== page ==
JULY 14, 2017—While much of the discussion about offshore wind farms in the U.S. has focused on the Eastern Seaboard, one developer is moving forward with a project on Lake Erie near Cleveland. When it goes on line sometime in the next few years, the project would have a capacity of 20.7 MW—enough power for up to 7,000 homes.
Lake Erie Energy Development Corporation (LEEDCo) recently requested bids from suppliers to support the development of Project Icebreaker, a demonstration project that will have six Vestas 3.45 MW wind turbines in water depths of 60 feet about 8 to 10 miles offshore from the Port of Cleveland.
LEEDCo is working with Fred. Olsen Renewables USA on the project.
Last year, the Department of Energy (DOE) selected Project Icebreaker to receive $40 million over three years for construction phases for what would be the first freshwater offshore wind farm in the U.S. In total, the project could receive as much as $51 million in grants from the DOE.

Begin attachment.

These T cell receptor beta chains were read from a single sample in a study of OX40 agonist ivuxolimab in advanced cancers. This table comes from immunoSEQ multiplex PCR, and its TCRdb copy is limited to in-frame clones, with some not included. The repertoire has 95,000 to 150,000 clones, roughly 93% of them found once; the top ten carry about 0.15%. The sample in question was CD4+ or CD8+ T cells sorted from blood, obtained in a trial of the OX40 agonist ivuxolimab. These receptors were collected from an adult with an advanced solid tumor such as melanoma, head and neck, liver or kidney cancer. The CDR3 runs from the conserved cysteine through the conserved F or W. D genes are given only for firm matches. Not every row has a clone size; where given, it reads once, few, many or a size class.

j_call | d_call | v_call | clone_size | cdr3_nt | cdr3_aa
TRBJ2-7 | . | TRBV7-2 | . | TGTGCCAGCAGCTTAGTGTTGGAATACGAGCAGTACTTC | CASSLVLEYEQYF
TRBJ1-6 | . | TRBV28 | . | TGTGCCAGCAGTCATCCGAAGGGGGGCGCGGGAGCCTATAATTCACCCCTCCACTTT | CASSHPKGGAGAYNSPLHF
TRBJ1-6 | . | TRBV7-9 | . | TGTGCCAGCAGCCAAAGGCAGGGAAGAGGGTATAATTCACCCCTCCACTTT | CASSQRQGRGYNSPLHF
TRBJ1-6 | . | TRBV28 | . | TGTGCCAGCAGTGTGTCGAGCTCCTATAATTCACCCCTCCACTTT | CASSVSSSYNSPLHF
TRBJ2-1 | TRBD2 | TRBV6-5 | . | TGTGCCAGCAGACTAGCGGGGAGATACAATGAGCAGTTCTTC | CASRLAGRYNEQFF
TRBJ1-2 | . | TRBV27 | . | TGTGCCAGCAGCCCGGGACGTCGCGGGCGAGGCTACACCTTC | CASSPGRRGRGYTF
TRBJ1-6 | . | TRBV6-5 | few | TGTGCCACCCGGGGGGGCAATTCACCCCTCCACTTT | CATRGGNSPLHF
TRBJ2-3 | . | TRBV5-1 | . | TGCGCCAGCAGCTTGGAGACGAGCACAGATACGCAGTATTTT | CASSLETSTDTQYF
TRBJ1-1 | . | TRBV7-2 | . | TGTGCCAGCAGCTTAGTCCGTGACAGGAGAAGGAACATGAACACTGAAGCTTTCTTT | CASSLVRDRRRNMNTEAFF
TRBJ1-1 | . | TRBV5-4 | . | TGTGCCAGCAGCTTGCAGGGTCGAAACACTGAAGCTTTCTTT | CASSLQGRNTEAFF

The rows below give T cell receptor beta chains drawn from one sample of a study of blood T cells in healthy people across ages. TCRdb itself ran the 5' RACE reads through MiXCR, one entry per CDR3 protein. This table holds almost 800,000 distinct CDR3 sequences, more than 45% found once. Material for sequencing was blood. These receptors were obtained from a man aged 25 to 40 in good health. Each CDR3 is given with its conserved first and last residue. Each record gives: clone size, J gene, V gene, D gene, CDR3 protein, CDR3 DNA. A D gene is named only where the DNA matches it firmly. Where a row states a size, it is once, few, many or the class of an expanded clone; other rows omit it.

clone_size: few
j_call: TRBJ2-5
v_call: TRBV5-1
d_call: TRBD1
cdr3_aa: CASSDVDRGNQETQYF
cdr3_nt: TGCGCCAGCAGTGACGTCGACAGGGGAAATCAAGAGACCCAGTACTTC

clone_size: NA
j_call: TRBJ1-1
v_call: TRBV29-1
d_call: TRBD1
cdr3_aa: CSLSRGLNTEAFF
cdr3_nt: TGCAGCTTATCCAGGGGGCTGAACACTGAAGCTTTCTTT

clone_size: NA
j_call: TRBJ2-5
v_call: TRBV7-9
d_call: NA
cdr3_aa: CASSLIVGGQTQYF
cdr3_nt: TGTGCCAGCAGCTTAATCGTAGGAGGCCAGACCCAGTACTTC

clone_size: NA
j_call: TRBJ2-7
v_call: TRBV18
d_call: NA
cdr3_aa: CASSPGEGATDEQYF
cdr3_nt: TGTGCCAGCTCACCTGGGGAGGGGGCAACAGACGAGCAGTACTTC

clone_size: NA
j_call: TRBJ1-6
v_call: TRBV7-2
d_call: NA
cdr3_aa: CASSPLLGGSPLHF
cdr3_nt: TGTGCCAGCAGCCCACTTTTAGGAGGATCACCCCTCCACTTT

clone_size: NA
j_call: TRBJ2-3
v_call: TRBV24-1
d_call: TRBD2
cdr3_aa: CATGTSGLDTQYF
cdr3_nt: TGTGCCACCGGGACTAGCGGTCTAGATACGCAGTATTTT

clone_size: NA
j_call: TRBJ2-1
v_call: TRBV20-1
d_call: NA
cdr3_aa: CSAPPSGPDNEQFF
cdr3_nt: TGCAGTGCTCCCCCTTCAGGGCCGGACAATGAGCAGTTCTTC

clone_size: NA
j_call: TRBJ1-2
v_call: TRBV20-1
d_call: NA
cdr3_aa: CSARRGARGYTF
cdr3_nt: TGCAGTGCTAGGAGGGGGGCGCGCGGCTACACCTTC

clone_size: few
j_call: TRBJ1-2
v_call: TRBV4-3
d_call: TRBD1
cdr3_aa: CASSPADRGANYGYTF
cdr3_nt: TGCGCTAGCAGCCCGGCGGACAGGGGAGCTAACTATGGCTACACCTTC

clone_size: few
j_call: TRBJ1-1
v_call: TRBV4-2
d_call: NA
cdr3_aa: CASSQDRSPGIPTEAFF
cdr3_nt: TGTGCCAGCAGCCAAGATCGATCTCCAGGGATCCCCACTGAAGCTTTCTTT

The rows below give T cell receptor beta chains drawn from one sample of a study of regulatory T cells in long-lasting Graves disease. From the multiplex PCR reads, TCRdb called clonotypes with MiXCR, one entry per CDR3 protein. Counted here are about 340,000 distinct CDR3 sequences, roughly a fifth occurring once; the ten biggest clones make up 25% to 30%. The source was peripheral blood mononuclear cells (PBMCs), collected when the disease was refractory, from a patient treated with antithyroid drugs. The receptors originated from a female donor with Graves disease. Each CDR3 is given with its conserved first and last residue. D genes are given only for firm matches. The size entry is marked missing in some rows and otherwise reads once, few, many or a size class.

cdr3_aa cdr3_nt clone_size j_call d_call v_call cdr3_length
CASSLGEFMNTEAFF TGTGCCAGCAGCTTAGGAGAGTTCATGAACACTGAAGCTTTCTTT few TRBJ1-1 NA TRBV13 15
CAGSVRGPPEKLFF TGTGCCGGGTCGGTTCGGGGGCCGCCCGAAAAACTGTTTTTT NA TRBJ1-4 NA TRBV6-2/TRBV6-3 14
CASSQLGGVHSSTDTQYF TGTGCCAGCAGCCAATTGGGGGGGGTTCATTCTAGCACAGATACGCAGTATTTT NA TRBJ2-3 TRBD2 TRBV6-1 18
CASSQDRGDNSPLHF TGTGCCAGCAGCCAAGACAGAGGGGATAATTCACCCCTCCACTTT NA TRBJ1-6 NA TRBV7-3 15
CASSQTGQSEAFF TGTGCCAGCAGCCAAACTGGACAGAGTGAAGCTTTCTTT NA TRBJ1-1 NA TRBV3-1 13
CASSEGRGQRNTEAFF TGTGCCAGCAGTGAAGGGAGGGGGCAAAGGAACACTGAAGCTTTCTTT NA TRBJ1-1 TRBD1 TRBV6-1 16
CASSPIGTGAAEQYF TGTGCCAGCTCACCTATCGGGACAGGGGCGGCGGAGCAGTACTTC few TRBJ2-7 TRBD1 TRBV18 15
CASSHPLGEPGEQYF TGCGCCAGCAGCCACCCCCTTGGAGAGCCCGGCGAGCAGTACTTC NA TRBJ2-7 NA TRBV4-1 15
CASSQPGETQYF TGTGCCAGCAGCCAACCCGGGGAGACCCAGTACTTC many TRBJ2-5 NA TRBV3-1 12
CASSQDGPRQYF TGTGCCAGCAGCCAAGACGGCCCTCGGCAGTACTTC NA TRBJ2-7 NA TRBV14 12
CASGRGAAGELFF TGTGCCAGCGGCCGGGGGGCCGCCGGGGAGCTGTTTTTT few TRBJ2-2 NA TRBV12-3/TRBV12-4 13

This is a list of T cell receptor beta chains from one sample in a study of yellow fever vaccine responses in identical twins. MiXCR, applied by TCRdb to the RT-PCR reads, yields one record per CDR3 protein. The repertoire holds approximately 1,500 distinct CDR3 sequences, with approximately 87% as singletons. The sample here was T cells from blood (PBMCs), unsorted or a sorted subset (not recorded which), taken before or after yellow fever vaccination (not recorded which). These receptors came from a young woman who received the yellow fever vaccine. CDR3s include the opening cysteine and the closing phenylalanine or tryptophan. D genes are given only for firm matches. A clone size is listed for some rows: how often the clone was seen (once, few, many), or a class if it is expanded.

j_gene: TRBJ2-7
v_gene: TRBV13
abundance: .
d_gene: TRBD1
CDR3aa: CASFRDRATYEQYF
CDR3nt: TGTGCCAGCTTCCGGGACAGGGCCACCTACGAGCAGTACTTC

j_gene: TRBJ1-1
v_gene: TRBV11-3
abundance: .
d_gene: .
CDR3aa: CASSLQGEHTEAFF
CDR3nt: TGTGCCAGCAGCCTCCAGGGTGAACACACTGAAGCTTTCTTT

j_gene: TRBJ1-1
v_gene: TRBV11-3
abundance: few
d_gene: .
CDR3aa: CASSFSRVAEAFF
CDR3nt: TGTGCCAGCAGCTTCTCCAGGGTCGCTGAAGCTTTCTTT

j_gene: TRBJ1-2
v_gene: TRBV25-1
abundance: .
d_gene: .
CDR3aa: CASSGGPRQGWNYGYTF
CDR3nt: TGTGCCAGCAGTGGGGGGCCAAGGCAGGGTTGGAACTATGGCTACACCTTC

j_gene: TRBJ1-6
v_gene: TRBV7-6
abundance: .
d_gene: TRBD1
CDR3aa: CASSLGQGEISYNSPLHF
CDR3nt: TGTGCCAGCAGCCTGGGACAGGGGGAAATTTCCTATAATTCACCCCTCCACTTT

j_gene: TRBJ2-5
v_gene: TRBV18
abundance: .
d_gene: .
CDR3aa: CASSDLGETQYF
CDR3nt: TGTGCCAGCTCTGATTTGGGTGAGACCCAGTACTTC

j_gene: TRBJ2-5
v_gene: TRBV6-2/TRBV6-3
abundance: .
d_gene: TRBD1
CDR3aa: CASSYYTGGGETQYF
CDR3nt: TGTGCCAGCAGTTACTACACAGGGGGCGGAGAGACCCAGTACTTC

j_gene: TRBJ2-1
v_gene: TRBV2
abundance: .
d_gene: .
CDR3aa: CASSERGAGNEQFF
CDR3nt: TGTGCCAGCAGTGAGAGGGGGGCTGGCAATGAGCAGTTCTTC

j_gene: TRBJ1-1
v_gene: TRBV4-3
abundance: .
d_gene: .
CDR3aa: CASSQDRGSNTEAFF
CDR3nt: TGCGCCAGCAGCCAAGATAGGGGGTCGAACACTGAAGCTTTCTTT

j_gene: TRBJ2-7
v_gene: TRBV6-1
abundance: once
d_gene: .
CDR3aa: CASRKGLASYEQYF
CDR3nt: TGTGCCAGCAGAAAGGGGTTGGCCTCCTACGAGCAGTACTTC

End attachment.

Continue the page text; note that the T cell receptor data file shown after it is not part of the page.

One of the technical challenges for a fresh water offshore wind farm on the Great Lakes is surface icing. The six 3.45 MW direct-drive turbines would be in Mono Bucket foundations. The Mono Bucket foundation was selected through significant engineering analysis, and is expected to reduce installation time, costs, and environmental impacts compared to traditional foundations that require pile driving. The Mono Bucket not only is a solution for the Great Lakes, but also has broader national applicability for offshore wind installations off the Atlantic and Gulf Coasts, says the DOE.
The Port of Cleveland would serve as the staging and assembly site for the project. Construction would begin by 2019.